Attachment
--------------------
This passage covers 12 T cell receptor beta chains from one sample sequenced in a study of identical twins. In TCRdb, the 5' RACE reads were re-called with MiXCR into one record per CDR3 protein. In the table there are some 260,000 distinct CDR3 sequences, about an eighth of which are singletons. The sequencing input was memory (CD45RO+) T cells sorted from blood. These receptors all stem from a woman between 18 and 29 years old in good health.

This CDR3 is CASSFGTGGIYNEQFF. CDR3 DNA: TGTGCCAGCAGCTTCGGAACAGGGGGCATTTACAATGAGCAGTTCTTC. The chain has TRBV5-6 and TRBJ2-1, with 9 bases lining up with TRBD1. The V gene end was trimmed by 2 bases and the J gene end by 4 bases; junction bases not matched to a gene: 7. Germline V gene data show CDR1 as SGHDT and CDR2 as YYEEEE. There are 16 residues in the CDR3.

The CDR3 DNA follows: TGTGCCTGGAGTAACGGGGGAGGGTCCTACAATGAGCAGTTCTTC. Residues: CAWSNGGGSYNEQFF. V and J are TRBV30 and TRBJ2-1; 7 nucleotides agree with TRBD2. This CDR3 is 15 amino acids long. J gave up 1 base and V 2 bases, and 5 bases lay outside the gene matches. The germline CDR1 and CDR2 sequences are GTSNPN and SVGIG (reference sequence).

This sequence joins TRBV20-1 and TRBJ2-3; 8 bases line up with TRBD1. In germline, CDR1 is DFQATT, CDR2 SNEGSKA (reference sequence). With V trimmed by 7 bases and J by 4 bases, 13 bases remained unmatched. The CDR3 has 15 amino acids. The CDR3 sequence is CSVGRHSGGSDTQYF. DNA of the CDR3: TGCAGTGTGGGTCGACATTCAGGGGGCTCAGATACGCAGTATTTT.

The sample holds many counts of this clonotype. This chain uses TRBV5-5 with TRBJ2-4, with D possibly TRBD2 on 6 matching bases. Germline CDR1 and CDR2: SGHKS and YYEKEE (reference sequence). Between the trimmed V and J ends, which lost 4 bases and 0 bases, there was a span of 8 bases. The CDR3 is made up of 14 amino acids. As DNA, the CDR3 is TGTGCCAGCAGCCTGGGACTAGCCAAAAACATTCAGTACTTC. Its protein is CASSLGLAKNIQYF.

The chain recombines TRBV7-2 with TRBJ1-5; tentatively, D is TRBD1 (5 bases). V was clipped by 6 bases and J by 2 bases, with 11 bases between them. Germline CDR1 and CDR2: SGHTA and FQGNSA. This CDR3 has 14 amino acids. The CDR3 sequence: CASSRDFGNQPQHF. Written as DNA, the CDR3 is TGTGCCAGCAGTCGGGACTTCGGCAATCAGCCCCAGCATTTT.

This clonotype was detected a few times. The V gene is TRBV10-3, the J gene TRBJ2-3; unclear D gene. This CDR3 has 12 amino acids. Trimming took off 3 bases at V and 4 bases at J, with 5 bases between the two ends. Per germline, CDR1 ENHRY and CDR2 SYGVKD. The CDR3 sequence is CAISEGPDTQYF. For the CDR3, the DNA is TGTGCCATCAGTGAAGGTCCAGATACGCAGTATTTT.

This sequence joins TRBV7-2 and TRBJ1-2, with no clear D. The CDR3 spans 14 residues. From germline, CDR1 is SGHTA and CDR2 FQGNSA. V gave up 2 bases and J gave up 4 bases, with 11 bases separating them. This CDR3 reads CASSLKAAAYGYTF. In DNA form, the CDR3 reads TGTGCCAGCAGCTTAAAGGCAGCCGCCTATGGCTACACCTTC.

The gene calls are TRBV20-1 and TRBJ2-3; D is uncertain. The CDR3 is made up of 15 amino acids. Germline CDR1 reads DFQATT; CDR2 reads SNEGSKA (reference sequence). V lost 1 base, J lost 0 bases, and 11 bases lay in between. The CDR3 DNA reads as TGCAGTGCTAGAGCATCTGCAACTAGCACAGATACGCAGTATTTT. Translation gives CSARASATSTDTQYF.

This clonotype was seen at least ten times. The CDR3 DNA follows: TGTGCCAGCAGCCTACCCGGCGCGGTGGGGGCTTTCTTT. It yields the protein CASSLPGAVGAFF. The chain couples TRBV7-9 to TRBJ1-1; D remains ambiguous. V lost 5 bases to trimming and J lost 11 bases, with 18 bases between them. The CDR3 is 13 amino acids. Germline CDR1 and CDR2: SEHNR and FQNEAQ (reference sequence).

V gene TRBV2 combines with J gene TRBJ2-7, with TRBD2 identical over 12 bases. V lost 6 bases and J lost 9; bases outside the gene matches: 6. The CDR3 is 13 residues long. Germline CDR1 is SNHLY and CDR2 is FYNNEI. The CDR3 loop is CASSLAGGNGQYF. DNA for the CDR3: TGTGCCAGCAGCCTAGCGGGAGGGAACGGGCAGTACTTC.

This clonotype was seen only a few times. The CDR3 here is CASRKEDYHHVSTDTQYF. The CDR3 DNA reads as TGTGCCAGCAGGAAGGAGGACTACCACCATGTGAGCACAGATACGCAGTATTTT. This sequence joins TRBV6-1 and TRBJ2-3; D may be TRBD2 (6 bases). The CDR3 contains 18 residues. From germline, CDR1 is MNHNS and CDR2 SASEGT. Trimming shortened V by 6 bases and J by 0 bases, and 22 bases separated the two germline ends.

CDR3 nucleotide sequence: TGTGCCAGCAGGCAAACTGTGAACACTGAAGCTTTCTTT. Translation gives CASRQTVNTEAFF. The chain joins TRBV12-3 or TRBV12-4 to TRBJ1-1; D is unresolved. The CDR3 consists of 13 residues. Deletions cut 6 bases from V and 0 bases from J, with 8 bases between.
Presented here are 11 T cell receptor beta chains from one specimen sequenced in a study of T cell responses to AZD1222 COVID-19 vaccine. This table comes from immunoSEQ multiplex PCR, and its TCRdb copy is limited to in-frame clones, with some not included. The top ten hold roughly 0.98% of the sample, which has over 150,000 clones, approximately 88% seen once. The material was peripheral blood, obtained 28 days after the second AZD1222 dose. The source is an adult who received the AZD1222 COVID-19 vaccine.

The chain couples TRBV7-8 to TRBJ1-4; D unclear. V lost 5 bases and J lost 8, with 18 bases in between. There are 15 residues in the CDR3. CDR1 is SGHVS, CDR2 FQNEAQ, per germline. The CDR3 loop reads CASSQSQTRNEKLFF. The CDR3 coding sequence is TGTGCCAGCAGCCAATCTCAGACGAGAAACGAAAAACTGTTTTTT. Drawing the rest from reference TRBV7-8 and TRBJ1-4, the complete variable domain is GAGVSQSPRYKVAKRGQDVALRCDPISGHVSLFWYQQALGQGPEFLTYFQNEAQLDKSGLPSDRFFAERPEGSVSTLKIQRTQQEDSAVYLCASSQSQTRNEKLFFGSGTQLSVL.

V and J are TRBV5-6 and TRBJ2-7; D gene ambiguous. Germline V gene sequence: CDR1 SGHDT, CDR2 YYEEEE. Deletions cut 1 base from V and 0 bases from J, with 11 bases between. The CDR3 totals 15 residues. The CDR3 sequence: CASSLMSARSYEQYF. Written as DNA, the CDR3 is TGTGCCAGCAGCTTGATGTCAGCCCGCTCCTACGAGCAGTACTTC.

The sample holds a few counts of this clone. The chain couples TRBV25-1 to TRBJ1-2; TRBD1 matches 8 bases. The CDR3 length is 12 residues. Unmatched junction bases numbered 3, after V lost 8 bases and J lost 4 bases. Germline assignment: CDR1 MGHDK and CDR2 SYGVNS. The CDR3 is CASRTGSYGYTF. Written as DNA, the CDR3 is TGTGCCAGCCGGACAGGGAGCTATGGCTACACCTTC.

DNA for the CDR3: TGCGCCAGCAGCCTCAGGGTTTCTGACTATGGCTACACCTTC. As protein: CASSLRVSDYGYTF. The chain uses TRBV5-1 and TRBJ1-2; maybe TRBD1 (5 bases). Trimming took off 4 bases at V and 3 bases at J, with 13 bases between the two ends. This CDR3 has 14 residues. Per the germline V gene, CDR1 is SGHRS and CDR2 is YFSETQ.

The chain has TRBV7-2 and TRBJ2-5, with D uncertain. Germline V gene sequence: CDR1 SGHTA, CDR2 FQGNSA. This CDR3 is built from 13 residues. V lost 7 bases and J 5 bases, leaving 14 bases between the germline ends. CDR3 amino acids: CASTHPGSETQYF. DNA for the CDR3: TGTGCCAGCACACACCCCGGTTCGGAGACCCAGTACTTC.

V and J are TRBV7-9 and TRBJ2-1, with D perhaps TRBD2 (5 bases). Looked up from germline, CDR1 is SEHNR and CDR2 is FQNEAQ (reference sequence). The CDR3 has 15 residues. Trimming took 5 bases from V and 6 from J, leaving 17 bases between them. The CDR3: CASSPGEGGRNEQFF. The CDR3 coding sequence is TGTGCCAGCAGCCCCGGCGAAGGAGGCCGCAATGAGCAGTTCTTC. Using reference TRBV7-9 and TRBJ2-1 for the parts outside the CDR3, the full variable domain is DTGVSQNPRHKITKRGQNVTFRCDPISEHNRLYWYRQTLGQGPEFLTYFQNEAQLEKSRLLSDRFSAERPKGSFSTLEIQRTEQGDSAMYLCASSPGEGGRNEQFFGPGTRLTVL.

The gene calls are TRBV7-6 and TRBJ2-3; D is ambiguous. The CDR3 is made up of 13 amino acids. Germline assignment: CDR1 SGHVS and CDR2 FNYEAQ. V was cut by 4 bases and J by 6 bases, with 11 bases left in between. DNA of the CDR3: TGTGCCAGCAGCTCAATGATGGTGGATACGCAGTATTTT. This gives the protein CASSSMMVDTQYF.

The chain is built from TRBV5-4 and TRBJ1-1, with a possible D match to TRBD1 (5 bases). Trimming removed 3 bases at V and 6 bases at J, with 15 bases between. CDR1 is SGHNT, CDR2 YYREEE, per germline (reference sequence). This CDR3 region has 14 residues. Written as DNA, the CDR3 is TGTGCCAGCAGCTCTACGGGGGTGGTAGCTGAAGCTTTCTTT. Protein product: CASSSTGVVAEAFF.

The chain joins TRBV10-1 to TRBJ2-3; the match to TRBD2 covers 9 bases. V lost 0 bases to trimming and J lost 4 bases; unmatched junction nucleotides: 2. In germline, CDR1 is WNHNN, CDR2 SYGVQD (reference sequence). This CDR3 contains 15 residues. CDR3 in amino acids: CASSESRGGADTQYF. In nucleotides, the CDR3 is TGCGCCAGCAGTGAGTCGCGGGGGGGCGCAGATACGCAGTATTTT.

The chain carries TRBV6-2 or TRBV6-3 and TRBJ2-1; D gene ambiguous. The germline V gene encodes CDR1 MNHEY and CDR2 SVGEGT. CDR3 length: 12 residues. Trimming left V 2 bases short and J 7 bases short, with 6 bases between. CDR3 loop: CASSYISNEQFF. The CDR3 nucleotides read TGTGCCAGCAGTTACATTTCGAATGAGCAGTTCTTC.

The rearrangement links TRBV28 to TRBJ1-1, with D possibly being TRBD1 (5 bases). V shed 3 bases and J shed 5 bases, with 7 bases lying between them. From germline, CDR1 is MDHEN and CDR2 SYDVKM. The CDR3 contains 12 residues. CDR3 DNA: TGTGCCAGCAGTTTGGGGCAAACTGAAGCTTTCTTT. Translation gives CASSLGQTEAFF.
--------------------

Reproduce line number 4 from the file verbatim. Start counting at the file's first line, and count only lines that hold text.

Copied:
This sequence joins TRBV20-1 and TRBJ2-3; 8 bases line up with TRBD1. In germline, CDR1 is DFQATT, CDR2 SNEGSKA (reference sequence). With V trimmed by 7 bases and J by 4 bases, 13 bases remained unmatched. The CDR3 has 15 amino acids. The CDR3 sequence is CSVGRHSGGSDTQYF. DNA of the CDR3: TGCAGTGTGGGTCGACATTCAGGGGGCTCAGATACGCAGTATTTT.